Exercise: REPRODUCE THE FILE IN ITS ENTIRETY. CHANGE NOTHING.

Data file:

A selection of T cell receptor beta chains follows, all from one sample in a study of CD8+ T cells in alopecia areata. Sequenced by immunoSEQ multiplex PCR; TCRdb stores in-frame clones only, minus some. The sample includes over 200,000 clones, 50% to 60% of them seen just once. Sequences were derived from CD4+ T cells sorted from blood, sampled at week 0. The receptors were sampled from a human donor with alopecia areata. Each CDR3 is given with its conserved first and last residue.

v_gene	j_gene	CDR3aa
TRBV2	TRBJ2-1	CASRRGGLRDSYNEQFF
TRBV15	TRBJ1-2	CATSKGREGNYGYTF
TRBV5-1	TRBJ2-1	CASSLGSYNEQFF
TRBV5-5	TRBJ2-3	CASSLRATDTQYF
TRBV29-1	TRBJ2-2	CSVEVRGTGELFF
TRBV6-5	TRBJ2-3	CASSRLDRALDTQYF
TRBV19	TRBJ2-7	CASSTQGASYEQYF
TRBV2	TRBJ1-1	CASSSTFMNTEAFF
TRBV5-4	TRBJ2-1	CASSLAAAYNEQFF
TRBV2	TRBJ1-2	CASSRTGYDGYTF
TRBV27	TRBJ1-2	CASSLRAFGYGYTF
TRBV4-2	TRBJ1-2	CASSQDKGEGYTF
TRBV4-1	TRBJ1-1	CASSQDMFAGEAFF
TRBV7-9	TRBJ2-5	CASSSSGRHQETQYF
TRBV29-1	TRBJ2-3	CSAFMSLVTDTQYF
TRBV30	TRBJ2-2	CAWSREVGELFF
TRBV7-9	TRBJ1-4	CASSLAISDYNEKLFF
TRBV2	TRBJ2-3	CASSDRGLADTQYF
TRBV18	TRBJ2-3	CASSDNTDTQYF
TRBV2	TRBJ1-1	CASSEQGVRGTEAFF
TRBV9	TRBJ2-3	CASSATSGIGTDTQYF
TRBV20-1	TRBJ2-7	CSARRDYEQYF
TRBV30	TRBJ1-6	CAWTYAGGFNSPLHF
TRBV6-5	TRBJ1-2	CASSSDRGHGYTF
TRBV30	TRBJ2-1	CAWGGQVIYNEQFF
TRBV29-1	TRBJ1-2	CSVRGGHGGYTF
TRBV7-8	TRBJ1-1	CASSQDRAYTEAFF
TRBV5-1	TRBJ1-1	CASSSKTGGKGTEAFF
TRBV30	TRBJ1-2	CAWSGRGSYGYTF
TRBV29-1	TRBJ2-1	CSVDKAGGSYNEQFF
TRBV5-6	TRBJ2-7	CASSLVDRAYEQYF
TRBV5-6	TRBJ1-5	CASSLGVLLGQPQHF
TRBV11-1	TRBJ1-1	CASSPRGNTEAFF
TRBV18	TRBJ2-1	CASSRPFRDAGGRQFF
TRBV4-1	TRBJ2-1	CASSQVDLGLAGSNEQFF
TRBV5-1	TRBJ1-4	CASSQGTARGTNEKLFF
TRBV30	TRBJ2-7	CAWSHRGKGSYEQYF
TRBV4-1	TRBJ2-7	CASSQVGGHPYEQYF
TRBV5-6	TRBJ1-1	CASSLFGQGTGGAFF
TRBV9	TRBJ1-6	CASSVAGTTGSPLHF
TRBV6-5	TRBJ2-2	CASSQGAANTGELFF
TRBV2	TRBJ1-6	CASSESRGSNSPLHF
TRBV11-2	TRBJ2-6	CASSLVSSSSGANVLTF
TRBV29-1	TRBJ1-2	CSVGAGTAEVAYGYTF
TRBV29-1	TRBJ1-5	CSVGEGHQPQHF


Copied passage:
A selection of T cell receptor beta chains follows, all from one sample in a study of CD8+ T cells in alopecia areata. Sequenced by immunoSEQ multiplex PCR; TCRdb stores in-frame clones only, minus some. The sample includes over 200,000 clones, 50% to 60% of them seen just once. Sequences were derived from CD4+ T cells sorted from blood, sampled at week 0. The receptors were sampled from a human donor with alopecia areata. Each CDR3 is given with its conserved first and last residue.

v_gene	j_gene	CDR3aa
TRBV2	TRBJ2-1	CASRRGGLRDSYNEQFF
TRBV15	TRBJ1-2	CATSKGREGNYGYTF
TRBV5-1	TRBJ2-1	CASSLGSYNEQFF
TRBV5-5	TRBJ2-3	CASSLRATDTQYF
TRBV29-1	TRBJ2-2	CSVEVRGTGELFF
TRBV6-5	TRBJ2-3	CASSRLDRALDTQYF
TRBV19	TRBJ2-7	CASSTQGASYEQYF
TRBV2	TRBJ1-1	CASSSTFMNTEAFF
TRBV5-4	TRBJ2-1	CASSLAAAYNEQFF
TRBV2	TRBJ1-2	CASSRTGYDGYTF
TRBV27	TRBJ1-2	CASSLRAFGYGYTF
TRBV4-2	TRBJ1-2	CASSQDKGEGYTF
TRBV4-1	TRBJ1-1	CASSQDMFAGEAFF
TRBV7-9	TRBJ2-5	CASSSSGRHQETQYF
TRBV29-1	TRBJ2-3	CSAFMSLVTDTQYF
TRBV30	TRBJ2-2	CAWSREVGELFF
TRBV7-9	TRBJ1-4	CASSLAISDYNEKLFF
TRBV2	TRBJ2-3	CASSDRGLADTQYF
TRBV18	TRBJ2-3	CASSDNTDTQYF
TRBV2	TRBJ1-1	CASSEQGVRGTEAFF
TRBV9	TRBJ2-3	CASSATSGIGTDTQYF
TRBV20-1	TRBJ2-7	CSARRDYEQYF
TRBV30	TRBJ1-6	CAWTYAGGFNSPLHF
TRBV6-5	TRBJ1-2	CASSSDRGHGYTF
TRBV30	TRBJ2-1	CAWGGQVIYNEQFF
TRBV29-1	TRBJ1-2	CSVRGGHGGYTF
TRBV7-8	TRBJ1-1	CASSQDRAYTEAFF
TRBV5-1	TRBJ1-1	CASSSKTGGKGTEAFF
TRBV30	TRBJ1-2	CAWSGRGSYGYTF
TRBV29-1	TRBJ2-1	CSVDKAGGSYNEQFF
TRBV5-6	TRBJ2-7	CASSLVDRAYEQYF
TRBV5-6	TRBJ1-5	CASSLGVLLGQPQHF
TRBV11-1	TRBJ1-1	CASSPRGNTEAFF
TRBV18	TRBJ2-1	CASSRPFRDAGGRQFF
TRBV4-1	TRBJ2-1	CASSQVDLGLAGSNEQFF
TRBV5-1	TRBJ1-4	CASSQGTARGTNEKLFF
TRBV30	TRBJ2-7	CAWSHRGKGSYEQYF
TRBV4-1	TRBJ2-7	CASSQVGGHPYEQYF
TRBV5-6	TRBJ1-1	CASSLFGQGTGGAFF
TRBV9	TRBJ1-6	CASSVAGTTGSPLHF
TRBV6-5	TRBJ2-2	CASSQGAANTGELFF
TRBV2	TRBJ1-6	CASSESRGSNSPLHF
TRBV11-2	TRBJ2-6	CASSLVSSSSGANVLTF
TRBV29-1	TRBJ1-2	CSVGAGTAEVAYGYTF
TRBV29-1	TRBJ1-5	CSVGEGHQPQHF